THE SUPER LICE ARE COMING FOR US

And we don’t mean the teevee newsreaders constantly hyping up Will Russell’s sad state…

A fire in Old Louisville that left three people dead has now been ruled arson. The fire happened on South Second Street in early July. [WDRB]

You should definitely go to this! The Falls of the Ohio Interpretive Center in Clarksville will reopen in January with a completely revamped exhibit space including state of the art interactive exhibits. [C-J/AKN]

Wasn’t this flipping great? Around 9 p.m. Sept 21 Johnson and Cornelius escaped from the Louisville Metro Department of Corrections Community Corrections Center on East Chestnut Street. The inmates used bed sheets to facilitate an escape. [WHAS11]

Fees will be waived at several recreation areas in the Daniel Boone National Forest this weekend to celebrate National Public Lands Day. [H-L]

Some Jefferson County Public School pre-kindergarten students are using drama to learn math and other subjects. [WLKY]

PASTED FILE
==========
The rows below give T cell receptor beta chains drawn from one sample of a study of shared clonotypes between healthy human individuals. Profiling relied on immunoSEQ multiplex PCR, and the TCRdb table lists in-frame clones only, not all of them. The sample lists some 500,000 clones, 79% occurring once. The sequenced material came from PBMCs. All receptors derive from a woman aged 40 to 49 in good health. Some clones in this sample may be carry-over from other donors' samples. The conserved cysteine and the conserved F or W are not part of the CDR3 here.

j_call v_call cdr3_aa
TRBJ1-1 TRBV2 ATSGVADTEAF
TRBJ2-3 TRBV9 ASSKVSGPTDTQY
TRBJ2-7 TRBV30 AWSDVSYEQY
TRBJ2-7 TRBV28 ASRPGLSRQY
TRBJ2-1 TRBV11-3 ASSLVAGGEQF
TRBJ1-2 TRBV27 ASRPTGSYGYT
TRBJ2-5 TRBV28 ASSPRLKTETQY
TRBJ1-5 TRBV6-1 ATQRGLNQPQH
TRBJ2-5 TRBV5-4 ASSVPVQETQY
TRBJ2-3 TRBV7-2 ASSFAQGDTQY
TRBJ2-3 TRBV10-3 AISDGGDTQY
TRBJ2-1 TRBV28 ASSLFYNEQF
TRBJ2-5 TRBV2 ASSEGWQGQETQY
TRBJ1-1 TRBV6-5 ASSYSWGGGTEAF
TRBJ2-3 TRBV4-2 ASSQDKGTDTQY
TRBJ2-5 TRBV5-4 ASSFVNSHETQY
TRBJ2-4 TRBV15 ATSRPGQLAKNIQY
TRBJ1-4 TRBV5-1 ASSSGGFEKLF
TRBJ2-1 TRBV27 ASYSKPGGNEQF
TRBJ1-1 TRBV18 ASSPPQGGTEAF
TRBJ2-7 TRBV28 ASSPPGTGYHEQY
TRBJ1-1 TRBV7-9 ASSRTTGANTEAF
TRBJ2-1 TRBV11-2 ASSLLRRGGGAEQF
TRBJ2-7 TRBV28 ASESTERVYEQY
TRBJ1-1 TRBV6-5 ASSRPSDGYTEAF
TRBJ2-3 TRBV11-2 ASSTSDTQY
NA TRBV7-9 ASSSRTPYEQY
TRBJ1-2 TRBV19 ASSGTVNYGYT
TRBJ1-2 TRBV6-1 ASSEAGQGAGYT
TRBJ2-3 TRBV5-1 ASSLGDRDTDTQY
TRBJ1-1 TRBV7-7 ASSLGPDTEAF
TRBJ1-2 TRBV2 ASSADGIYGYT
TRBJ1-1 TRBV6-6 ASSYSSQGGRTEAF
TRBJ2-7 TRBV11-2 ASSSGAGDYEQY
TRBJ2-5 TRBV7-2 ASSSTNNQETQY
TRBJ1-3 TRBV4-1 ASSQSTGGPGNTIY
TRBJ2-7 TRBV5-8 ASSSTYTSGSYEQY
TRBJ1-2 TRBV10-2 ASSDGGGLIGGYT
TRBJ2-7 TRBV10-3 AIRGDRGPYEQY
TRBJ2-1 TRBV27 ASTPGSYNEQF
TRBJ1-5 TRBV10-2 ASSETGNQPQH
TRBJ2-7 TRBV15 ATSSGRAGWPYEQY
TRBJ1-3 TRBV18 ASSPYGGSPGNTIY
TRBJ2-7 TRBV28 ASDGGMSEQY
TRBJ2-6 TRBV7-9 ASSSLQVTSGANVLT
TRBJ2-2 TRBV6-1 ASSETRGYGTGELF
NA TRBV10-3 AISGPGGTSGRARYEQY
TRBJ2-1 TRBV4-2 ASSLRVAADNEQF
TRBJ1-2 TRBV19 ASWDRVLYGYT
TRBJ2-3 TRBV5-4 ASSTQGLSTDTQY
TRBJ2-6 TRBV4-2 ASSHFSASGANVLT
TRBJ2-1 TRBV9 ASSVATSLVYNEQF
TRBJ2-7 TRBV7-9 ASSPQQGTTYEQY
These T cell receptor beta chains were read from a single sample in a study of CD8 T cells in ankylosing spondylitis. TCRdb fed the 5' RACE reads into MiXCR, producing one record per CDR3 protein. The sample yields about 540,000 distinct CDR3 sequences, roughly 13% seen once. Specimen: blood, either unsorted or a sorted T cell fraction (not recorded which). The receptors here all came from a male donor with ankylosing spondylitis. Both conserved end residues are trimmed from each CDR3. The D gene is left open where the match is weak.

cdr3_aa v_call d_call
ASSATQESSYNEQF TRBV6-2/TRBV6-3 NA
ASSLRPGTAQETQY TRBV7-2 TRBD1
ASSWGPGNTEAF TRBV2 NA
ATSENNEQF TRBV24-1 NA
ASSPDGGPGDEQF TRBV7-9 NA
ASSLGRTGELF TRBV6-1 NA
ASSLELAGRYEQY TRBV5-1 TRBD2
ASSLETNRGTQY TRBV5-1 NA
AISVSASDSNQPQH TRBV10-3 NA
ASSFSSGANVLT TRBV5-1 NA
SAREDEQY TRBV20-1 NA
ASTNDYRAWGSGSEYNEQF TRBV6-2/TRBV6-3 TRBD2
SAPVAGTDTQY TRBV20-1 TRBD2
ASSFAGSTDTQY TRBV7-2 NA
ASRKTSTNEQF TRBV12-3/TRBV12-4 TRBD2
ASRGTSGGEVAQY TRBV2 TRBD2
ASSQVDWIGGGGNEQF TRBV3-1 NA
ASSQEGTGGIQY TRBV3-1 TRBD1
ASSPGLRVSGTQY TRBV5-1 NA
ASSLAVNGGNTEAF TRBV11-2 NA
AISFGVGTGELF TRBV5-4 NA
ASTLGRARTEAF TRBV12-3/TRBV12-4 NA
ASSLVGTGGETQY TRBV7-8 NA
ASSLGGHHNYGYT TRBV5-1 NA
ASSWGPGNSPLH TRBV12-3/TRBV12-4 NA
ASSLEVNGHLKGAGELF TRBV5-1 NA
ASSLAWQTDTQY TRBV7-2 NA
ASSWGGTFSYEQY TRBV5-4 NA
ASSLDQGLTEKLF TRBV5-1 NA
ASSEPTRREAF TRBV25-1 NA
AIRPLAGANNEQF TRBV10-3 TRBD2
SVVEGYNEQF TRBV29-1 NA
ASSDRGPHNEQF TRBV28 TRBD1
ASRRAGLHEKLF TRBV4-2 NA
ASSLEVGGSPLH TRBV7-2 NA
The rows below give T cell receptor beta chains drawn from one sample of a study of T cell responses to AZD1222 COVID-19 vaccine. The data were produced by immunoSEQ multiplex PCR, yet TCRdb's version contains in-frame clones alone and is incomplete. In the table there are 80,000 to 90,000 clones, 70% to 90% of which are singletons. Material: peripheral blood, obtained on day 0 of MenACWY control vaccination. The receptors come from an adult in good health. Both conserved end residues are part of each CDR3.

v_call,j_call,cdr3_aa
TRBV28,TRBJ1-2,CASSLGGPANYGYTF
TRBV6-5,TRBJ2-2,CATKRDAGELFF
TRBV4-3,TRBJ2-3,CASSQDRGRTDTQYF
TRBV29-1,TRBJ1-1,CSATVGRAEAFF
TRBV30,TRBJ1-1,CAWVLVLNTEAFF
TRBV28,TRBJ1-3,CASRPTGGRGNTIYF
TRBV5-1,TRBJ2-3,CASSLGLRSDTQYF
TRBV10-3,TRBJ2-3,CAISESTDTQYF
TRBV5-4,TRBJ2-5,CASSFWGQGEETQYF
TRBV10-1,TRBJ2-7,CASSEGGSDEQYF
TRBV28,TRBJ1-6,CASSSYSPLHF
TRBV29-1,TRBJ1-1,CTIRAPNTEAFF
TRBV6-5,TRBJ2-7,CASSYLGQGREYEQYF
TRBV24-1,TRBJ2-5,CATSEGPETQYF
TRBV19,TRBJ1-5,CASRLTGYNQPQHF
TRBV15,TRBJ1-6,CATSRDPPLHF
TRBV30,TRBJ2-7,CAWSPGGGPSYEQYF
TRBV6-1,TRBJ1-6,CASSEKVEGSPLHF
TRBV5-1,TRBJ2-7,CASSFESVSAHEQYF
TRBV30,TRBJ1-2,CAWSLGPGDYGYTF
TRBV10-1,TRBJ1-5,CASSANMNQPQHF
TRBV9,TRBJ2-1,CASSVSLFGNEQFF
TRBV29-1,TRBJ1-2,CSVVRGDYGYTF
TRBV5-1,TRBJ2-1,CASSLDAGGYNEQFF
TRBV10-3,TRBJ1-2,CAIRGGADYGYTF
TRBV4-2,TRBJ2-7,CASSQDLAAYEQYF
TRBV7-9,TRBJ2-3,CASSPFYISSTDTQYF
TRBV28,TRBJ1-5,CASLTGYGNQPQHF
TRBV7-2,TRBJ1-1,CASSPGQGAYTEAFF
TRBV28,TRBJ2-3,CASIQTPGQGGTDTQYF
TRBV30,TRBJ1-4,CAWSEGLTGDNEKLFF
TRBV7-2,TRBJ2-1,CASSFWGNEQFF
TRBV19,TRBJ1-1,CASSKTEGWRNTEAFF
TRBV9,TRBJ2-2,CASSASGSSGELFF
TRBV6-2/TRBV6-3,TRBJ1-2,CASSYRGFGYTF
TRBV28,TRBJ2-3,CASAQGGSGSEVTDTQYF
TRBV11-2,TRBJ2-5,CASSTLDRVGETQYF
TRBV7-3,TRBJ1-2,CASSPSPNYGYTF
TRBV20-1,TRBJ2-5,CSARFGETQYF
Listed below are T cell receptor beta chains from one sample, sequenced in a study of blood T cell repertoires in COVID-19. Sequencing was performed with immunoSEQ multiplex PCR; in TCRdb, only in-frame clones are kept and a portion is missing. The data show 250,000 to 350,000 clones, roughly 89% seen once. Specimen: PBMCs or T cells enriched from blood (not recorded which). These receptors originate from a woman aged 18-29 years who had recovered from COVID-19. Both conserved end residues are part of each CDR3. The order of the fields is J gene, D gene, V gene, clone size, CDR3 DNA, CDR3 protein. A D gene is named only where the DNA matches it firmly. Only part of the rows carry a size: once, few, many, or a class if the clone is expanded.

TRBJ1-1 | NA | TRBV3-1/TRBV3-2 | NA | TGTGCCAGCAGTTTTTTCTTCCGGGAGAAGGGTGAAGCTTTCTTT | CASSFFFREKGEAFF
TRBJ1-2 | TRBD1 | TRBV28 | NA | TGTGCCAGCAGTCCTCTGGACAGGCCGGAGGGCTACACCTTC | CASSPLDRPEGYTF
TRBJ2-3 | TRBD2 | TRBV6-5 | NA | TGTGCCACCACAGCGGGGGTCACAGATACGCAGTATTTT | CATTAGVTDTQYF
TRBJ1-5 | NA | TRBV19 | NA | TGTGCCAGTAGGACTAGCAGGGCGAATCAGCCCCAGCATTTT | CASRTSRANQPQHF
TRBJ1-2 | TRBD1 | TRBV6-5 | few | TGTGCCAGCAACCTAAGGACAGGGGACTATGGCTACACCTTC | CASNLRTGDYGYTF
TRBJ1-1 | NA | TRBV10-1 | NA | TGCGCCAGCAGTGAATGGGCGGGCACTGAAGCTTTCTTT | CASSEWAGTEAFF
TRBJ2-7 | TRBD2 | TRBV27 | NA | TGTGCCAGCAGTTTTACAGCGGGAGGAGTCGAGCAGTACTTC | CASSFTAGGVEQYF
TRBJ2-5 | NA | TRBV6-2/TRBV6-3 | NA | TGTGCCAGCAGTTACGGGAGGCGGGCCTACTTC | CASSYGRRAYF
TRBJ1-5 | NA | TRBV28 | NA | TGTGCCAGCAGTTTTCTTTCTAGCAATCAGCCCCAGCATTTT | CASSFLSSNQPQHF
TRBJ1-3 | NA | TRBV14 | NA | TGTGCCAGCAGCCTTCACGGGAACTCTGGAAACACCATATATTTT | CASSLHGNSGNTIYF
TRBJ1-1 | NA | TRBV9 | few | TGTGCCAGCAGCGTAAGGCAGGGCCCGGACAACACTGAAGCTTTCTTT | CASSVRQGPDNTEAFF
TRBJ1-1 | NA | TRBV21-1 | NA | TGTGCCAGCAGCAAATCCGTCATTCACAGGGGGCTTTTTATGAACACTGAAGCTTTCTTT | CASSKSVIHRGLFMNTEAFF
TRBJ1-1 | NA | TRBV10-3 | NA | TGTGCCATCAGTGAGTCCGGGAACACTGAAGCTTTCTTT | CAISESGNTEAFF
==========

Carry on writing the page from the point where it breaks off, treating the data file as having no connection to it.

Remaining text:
The amount of money the world has pledged to divest from fossil fuels now exceeds $2.6 trillion, a group of policymakers, philanthropists and activists announced Tuesday. The figure is 50 times higher than the $52 billion that had been divested exactly one year ago. [HuffPo]

OH GOD WE’RE ALL GONNA GET THE SUPER LICE! The treatment-resistant form of lice scientists are calling ‘super lice’ has been found in 25 states including Kentucky and Indiana. [WAVE3]

If we’re handcuffing autistic children at the elbows or throwing them in jail overnight, then we’re failing them. If we’re hitting kids with felony weapons charges for bringing fishing tackle to school, then we’re failing them. And if we’re using suspensions (which absolutely do not work) against students who build clocks, or twirl pencils, or write about pot, or chew their Pop-Tarts into the shape of a gun, then we’re failing them. [Click this Clicky]

More than 60 percent of Louisville’s occupied housing structures are detached, single-family buildings, according to a Washington Post analysis of U.S. Census data. [WFPL]

Remember LMPD Chief White? He’s still up to the same old crap. [Click this Clicky]

My Morning Jacket drummer Patrick Hallahan, attorney Jon Salomon and chef Bobby Benjamin will open a new restaurant called Butchertown Grocery this November in Louisville. [Business First]